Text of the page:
The Host of the Air

  by: W. B. Yeats (1864-1939)

 

 

 

 

O'Driscoll drove with a song,
The wild duck and the drake,
From the tall and the tufted reeds
Of the drear Hart Lake.

 

And he saw how the reeds grew dark
At the coming of night tide,
And dreamed of the long dim hair
Of Bridget his bride.

 

He heard while he sang and dreamed
A piper piping away,
And never was piping so sad,
And never was piping so gay.

 

And he saw young men and young girls
Who danced on a level place
And Bridget his bride among them,
With a sad and a gay face.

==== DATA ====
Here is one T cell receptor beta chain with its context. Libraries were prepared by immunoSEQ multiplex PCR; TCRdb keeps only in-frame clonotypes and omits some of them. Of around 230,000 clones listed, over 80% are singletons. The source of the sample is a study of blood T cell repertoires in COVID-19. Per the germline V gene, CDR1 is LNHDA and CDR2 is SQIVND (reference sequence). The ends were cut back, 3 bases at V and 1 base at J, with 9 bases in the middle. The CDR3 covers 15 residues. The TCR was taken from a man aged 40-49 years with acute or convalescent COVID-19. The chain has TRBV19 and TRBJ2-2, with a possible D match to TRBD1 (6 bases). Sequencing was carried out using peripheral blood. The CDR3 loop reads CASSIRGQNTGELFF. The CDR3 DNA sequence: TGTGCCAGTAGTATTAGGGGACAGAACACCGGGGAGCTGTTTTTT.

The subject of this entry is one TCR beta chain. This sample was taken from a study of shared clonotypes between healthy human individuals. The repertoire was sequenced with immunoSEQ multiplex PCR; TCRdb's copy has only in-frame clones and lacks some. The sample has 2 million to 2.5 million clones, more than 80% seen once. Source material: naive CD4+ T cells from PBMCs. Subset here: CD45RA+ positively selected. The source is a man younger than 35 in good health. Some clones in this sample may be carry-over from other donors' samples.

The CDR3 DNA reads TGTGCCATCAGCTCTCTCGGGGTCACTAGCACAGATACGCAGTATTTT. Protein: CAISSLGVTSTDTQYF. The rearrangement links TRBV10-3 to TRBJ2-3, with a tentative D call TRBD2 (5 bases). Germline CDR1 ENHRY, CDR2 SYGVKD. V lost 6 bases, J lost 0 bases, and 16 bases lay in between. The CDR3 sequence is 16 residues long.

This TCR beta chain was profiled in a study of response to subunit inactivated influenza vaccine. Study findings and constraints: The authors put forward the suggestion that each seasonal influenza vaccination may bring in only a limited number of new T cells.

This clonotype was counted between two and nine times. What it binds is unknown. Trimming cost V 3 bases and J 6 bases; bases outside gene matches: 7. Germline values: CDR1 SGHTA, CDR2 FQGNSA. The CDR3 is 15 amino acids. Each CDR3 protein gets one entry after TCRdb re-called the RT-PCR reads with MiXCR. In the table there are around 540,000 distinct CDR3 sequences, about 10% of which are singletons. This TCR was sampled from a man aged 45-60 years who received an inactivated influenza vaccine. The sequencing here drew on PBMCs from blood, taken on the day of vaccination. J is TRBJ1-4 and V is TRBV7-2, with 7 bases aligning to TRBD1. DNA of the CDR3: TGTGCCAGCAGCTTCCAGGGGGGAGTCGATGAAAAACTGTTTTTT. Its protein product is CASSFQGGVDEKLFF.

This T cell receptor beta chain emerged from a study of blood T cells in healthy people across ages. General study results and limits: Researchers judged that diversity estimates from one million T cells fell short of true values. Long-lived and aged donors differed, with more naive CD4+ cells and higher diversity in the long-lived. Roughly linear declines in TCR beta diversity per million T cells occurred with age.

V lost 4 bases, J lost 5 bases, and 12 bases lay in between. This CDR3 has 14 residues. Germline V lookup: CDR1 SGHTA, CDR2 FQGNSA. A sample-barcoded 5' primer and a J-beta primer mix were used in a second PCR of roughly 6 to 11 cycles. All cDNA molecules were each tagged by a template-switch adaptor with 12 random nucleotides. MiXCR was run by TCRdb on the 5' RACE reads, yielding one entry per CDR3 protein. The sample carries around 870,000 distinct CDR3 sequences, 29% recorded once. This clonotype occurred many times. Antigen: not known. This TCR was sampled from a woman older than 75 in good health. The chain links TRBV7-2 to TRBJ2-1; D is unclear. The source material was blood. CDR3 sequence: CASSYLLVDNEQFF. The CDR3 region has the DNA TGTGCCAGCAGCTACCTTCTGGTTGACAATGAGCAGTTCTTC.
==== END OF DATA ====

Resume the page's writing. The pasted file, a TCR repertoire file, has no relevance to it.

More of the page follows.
The dancers crowded about him,
And many a sweet thing said,
And a young man brought him red wine
And a young girl white bread.

 

But Bridget drew him by the sleeve,
Away from the merry bands,
To old men playing at cards
With a twinkling of ancient hands.

 

The bread and the wine had a doom,
For these were the host of the air;
He sat and played in a dream
Of her long dim hair.

 

He played with the merry old men
And thought not of evil chance,
Until one bore Bridget his bride
Away from the merry dance.

 

He bore her away in his arms,
The handsomest young man there,
And his neck and his breast and his arms
Were drowned in her long dim hair.

 

O'Driscoll scattered the cards
And out of his dream awoke:
Old men and young men and young girls
Were gone like a drifting smoke;

 

But he heard high up in the air
A piper piping away,
And never was piping so sad,
And never was piping so gay.


   More poems by W. B. Yeats